I woke up and it was light.

Friday was a dark, underwater day, but I was forced to rejoin the human race at Trader Joe’s, where a dear friend who happens to work there refused to leave my side, and helped me fill my cart with carbs and ready-made comfort food, while opening my favorite snacks to try along the way (helmsman privileges). Bless.

I drove to visit dad at the cemetery around the corner from home, and it was cold, and the skies are starting to become what I call “Charlie Brown Skies” – you know that watercolor, blurry cloudiness that only comes around in fall. Fleecy, is what I mean. It was beautiful. And I found my way to dad, and took some photos so I could orient myself by finding him in relation to the trees, and stood in silence, breath catching. I thought about Thanksgivings growing up for some reason, with the parade first, then the football game on in the background, and the warm smells, and the clink of dishes. I can still hear the way he sipped, to keep his mustache out of his Merlot. We haven’t celebrated a thanksgiving together in years, and truthfully, the last few we shared were really awful lol. But that’s not how grief or memory works, right? So many things are not like math. It’s the selective highlights. I know that standing by his grave, I only remembered the snapshots of the good memories. And I suspect that’s just fine.

 In some way, I know to expect this tidal grief, though I don’t know if every grief is different. I know it’s different for every person, but I don’t know if it’s different for every recurrence. When my mom got sick, there was the initial storm, which lasted quite a while, and then the waters would recede, and then for a few weeks it was like rogue waves out of nowhere; while driving, while at the grocery store, I’d just get hit. Eventually, they subsided and we all went through the illness with her, and she’s been in remission for 22 months now; life went on. All that to say, it was the typhoon, then the drawdown where everything was calm, then the waves. Yesterday, I felt the tide draw down, and I’m grateful for that.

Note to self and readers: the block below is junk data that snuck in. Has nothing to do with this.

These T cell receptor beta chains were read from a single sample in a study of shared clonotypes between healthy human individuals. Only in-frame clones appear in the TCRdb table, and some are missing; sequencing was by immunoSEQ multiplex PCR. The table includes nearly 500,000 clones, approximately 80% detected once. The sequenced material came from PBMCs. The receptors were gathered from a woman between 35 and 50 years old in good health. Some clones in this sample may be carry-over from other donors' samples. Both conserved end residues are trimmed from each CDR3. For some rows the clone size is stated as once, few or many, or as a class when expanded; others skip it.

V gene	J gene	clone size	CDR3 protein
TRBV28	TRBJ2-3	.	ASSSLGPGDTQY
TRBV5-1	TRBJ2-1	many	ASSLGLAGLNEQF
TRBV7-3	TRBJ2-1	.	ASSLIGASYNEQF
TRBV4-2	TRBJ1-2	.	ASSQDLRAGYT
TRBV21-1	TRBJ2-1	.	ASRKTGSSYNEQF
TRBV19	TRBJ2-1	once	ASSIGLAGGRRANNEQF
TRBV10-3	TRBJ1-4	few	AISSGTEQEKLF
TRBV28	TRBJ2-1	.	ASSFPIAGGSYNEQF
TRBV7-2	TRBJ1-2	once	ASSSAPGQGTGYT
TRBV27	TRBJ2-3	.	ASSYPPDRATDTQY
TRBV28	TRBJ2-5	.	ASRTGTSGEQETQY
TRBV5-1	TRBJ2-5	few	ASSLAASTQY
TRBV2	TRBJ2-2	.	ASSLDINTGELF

Another dear friend texted me yesterday and reminded me; “it’s okay to feel happy while grieving – it isn’t all sad all the time, and either way, you’re not doing it wrong or dishonoring your dad by feeling moments of joy amidst the pain.” I’m so thankful for these friends, God’s hands and palms and fingerprints everywhere. Because of course it feels disloyal, and of course it isn’t. Dad was not one for this anyway; he’d give a “ho hooo” chuckle and grab his glass and slurp a loud slurp and then wave away the words and shuffle away in his moccasin slippers, plopping down in front of a book. Grief is strange. The human condition is strange.

Anyway, the tide is out. It still feels like I have been given perspective at the highest cost, and I really don’t want to lose it or forget it, but I can already feel the edges becoming fuzzy as they blend into the days. I don’t want to forget how thisclose God has felt, and the stark contrast between what Matters and everything else that does not. But I cannot quite hold on to it, despite my desperate grasp, and around the edges, I feel lighter today. I want to enjoy my head being above water, even though a few days ago, I couldn’t imagine ever wanting to enjoy anything again.

Share this post:

Come on in.
I'll put on some tea.

Join our merry band of readers to be notified of new posts and receive the Doctor* Pew monthly newsletter.